Seemingly every season, fantasy experts debate when and if this will be the season that Brandon Phillips falls off the cliff of fantasy relevance. Furthermore, they speak of his diminishing power and speed, claiming that this is the season Phillips will finally not return on draft day investment. Well, it hasn’t happened yet.
Brandon Phillips is one of the most consistent stat sheet stuffers in fantasy baseball, and it’s even better that he’s at a position where all-around production is hard to find. Since becoming an everyday player with the Reds in 2006, Phillips has been a model of reliability and stability at the second base position. In that time, Phillips has averaged 20.3 homers and 21.2 steals per season. Put those stats up against a career .273 batting average and you have a borderline stud at a position that has very few sure things.
At age 31 and still in the tail end of his prime, Phillips has showed us what consistency looks like. He has played at least 141 games in 7 straight seasons. However, he isn’t without flaws. Phillips has failed to reach 20 steals since 2009 (25). Similarly, he has also failed to reach the 20 home run plateau since that same season (but still 18 each of the past 3 years). Phillips has never been one to have a great success rate when it comes to stealing bags, but in 2012 we saw him find success in 15 of 17 attempts in comparison to 14 steals on 23 attempts in 2011. If his success rate continues to go up as he ages, he’ll still be able to get his fair share of steals by picking his spots.
On the power front, it is probably safe to assume he will never threaten 20+ home runs again, but there is enough pop there that he remains very relevant in the fantasy universe. Phillips will continue to be a solid bet for 30 doubles, which is of great help to those of you who count XBH (extra base hits) in your leagues. Expect another rock solid season out of the veteran second baseman. Phillips is definitely not a flashy or trendy option, but one that will contribute in a variety of areas with no real downside. Phillips still has 20/20 upside, but expect something more in the 15/15 range. As far as runs and RBI are concerned, Phillips will no doubt have his fair share of both. After all, he has some talented hitters around him and with the Reds’ acquisition of Shin-Soo Choo this offseason he could literally be placed anywhere within the top 5 hitters for Cincinatti. I have no problem projecting Phillips to score at least 80 times and knock in the same amount, making him a top 5 option at his position. Draft him with confidence.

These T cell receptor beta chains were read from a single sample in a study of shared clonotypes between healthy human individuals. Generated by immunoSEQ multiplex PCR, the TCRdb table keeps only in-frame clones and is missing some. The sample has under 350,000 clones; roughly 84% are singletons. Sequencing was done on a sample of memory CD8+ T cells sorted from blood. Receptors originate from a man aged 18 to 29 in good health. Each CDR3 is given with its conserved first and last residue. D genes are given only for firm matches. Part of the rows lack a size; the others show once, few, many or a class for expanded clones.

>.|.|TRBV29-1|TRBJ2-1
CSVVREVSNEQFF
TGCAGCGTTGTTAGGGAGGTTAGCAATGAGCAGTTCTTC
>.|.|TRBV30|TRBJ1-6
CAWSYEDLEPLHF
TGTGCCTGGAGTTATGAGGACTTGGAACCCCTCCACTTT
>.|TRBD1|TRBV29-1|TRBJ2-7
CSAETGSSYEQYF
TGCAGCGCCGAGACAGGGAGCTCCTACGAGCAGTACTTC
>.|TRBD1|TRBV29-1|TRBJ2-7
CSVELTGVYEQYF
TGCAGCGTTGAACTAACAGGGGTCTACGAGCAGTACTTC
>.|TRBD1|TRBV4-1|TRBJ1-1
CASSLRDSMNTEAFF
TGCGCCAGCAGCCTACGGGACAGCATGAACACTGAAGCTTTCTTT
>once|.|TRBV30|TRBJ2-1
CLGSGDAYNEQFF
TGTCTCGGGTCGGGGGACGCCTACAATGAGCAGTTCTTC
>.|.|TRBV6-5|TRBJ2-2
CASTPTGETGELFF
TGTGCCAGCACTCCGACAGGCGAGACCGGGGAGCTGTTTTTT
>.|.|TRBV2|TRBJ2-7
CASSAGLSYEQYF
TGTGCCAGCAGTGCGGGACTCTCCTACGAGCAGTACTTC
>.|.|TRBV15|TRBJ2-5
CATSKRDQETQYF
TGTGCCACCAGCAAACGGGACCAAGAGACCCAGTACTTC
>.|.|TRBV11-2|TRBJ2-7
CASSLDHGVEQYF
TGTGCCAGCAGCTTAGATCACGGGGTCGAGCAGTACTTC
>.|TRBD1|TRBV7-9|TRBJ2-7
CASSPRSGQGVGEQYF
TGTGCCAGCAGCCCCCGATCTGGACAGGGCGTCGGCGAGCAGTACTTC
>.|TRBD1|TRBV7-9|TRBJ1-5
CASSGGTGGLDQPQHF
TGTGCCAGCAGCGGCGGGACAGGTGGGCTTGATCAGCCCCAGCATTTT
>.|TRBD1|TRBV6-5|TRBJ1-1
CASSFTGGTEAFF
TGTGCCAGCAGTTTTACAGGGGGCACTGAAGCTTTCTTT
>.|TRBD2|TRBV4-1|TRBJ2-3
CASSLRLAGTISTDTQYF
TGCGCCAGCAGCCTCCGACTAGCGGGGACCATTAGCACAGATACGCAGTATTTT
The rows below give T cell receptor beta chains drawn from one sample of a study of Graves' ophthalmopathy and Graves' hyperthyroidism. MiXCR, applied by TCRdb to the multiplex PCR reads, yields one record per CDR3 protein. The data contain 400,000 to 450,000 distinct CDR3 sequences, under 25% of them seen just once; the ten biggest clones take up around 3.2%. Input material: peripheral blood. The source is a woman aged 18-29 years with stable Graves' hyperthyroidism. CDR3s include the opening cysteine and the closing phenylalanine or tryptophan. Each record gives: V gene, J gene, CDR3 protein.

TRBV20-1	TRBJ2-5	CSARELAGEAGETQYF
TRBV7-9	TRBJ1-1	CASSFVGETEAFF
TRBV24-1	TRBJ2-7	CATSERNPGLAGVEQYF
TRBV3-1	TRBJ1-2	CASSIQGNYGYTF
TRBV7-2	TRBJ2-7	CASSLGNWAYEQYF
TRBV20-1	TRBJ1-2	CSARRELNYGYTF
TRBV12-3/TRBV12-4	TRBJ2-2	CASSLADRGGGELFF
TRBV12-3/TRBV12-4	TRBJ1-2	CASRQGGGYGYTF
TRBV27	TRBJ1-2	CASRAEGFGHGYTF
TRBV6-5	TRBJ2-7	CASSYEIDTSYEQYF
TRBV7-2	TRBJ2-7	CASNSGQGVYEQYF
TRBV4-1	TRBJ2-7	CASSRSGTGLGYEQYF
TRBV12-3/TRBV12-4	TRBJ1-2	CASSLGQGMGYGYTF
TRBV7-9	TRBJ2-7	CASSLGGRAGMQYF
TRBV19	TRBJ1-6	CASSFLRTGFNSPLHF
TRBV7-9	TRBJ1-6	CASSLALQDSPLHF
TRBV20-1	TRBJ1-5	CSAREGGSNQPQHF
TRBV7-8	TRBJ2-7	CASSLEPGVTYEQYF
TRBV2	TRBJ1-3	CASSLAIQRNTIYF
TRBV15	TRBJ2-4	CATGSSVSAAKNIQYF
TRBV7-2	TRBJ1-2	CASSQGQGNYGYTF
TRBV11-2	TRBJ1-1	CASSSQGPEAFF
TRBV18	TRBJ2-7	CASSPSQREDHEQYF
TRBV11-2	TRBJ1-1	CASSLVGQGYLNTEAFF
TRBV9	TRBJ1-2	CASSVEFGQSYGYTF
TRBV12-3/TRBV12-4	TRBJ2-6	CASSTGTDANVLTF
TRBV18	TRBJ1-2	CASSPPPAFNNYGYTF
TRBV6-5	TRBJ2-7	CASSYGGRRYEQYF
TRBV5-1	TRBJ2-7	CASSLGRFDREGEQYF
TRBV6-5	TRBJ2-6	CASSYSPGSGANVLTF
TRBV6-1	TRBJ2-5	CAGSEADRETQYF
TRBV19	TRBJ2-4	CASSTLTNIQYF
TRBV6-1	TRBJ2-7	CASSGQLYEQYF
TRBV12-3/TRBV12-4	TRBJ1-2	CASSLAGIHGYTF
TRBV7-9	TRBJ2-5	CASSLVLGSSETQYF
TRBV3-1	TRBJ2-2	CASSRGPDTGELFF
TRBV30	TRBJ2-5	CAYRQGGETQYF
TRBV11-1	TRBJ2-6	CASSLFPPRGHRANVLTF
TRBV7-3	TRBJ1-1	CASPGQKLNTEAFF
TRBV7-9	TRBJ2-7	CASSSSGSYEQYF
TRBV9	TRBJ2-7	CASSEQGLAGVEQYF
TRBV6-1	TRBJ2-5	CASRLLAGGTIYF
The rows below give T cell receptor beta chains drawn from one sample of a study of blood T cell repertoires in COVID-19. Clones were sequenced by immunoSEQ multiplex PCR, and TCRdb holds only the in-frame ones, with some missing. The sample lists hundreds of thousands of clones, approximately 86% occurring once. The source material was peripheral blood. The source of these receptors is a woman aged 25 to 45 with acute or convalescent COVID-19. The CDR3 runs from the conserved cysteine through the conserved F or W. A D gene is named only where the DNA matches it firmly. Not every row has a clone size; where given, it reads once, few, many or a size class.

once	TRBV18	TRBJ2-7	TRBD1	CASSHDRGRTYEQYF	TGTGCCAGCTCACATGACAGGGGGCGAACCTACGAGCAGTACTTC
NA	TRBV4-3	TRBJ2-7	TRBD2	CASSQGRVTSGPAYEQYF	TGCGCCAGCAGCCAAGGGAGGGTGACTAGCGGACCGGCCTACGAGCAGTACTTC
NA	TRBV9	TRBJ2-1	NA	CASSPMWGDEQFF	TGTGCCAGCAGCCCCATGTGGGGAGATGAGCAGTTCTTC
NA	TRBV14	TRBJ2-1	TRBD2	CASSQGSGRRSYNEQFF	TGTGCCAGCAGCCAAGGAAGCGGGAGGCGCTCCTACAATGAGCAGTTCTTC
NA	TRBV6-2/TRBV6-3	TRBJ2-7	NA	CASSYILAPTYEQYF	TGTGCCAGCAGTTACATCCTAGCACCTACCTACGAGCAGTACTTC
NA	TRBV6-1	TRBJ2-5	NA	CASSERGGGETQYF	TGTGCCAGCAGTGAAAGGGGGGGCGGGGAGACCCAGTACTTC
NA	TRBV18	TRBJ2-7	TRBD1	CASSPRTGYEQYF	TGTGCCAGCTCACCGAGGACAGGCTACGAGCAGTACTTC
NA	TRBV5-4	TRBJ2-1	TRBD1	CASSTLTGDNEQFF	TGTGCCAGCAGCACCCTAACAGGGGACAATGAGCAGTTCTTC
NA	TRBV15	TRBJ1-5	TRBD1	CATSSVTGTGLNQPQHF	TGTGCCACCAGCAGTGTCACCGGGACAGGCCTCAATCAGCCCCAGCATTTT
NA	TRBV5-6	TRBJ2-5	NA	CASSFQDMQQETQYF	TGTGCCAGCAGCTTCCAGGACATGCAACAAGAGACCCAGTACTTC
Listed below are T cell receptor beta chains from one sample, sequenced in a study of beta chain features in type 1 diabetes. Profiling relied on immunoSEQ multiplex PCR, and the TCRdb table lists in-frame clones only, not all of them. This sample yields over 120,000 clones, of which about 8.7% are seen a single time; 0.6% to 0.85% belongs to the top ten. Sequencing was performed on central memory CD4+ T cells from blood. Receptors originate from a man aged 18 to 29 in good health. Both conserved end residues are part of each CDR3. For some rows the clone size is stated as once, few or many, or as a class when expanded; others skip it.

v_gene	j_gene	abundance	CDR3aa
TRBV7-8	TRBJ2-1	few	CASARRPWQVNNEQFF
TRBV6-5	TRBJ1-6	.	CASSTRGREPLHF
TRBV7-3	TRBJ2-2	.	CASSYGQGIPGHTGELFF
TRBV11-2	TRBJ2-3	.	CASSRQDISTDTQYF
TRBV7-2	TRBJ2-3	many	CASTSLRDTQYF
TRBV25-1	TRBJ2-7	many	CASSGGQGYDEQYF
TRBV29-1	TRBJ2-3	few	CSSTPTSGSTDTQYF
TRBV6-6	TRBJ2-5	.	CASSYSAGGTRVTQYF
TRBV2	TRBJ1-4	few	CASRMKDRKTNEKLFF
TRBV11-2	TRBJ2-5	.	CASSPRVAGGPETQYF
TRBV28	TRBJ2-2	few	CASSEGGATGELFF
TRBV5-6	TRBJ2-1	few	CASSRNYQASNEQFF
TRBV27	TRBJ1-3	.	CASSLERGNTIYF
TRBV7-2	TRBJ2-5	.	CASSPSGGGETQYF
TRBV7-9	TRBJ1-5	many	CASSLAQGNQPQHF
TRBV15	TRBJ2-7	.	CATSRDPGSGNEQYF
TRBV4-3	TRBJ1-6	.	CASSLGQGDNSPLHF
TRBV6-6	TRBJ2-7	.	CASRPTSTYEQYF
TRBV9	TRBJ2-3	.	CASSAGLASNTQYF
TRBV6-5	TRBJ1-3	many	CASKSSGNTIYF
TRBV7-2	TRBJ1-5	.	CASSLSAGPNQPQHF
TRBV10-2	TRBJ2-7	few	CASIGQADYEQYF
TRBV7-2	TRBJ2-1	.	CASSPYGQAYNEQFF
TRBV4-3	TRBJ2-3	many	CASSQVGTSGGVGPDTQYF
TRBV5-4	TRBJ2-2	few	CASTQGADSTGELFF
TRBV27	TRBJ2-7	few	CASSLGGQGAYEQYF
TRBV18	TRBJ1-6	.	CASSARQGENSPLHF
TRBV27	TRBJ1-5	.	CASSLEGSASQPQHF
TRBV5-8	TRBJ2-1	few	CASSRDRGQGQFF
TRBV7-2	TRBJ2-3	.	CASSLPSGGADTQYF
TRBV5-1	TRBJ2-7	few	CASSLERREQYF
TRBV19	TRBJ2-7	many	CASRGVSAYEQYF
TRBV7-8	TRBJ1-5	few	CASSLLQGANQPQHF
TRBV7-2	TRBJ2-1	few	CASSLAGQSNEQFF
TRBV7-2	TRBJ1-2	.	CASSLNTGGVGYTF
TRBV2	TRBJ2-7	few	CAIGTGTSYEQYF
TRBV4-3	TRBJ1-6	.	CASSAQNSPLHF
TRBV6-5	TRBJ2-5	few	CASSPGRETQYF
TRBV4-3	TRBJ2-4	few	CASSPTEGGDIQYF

Timothy King is a new contributor to RotoAnalysis. Check out his work all season long on RotoAnalysis.com and follow him on Twitter @TKing978!
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